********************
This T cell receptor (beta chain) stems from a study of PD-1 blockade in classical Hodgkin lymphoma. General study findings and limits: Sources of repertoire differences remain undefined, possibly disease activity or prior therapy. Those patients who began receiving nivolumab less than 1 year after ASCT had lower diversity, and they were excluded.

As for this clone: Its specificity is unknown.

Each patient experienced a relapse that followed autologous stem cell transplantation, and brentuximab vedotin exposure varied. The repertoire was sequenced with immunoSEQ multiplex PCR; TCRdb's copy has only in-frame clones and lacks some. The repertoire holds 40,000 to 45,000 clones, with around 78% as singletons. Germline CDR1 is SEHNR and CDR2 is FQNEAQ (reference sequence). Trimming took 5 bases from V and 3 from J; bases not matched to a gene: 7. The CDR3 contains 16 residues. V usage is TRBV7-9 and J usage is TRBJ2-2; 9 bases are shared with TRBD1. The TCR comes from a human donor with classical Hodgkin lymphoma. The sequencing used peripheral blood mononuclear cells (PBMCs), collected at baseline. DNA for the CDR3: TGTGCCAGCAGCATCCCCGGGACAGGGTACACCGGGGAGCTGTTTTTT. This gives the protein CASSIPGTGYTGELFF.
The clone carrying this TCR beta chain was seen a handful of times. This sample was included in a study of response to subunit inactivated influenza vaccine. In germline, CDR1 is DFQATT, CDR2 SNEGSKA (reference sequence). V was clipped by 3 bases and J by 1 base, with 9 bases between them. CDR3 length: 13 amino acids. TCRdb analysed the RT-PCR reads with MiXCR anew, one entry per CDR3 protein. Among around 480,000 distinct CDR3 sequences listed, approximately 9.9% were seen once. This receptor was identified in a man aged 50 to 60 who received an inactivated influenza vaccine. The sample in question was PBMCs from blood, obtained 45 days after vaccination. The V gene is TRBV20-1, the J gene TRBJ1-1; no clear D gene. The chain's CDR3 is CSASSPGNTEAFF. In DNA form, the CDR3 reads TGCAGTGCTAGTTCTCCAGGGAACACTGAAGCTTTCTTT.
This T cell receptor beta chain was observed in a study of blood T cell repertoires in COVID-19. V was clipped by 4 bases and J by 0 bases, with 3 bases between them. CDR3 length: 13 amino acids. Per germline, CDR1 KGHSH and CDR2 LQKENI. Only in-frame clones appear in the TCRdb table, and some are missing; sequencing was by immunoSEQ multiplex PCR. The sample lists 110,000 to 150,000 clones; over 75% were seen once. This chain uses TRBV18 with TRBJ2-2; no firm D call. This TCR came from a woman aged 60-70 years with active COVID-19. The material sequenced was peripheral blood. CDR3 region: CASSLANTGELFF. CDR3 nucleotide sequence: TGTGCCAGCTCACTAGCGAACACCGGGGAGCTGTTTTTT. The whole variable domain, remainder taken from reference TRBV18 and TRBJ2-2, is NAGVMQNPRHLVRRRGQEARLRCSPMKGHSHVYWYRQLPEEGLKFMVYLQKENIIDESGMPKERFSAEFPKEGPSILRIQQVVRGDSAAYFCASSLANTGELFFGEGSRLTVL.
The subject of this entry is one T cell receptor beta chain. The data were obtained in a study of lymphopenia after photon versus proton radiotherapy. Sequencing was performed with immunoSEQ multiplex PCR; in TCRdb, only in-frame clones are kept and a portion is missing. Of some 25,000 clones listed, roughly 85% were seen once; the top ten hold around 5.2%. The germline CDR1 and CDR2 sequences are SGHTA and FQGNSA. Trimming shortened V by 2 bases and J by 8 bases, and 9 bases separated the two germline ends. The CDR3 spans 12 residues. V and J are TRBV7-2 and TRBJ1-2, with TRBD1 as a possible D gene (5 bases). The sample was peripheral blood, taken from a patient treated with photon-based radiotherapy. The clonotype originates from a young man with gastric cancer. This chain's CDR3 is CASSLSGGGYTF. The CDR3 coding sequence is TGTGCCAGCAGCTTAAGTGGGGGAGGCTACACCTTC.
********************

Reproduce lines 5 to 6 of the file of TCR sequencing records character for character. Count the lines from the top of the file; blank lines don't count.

This T cell receptor beta chain was observed in a study of blood T cell repertoires in COVID-19. V was clipped by 4 bases and J by 0 bases, with 3 bases between them. CDR3 length: 13 amino acids. Per germline, CDR1 KGHSH and CDR2 LQKENI. Only in-frame clones appear in the TCRdb table, and some are missing; sequencing was by immunoSEQ multiplex PCR. The sample lists 110,000 to 150,000 clones; over 75% were seen once. This chain uses TRBV18 with TRBJ2-2; no firm D call. This TCR came from a woman aged 60-70 years with active COVID-19. The material sequenced was peripheral blood. CDR3 region: CASSLANTGELFF. CDR3 nucleotide sequence: TGTGCCAGCTCACTAGCGAACACCGGGGAGCTGTTTTTT. The whole variable domain, remainder taken from reference TRBV18 and TRBJ2-2, is NAGVMQNPRHLVRRRGQEARLRCSPMKGHSHVYWYRQLPEEGLKFMVYLQKENIIDESGMPKERFSAEFPKEGPSILRIQQVVRGDSAAYFCASSLANTGELFFGEGSRLTVL.
The subject of this entry is one T cell receptor beta chain. The data were obtained in a study of lymphopenia after photon versus proton radiotherapy. Sequencing was performed with immunoSEQ multiplex PCR; in TCRdb, only in-frame clones are kept and a portion is missing. Of some 25,000 clones listed, roughly 85% were seen once; the top ten hold around 5.2%. The germline CDR1 and CDR2 sequences are SGHTA and FQGNSA. Trimming shortened V by 2 bases and J by 8 bases, and 9 bases separated the two germline ends. The CDR3 spans 12 residues. V and J are TRBV7-2 and TRBJ1-2, with TRBD1 as a possible D gene (5 bases). The sample was peripheral blood, taken from a patient treated with photon-based radiotherapy. The clonotype originates from a young man with gastric cancer. This chain's CDR3 is CASSLSGGGYTF. The CDR3 coding sequence is TGTGCCAGCAGCTTAAGTGGGGGAGGCTACACCTTC.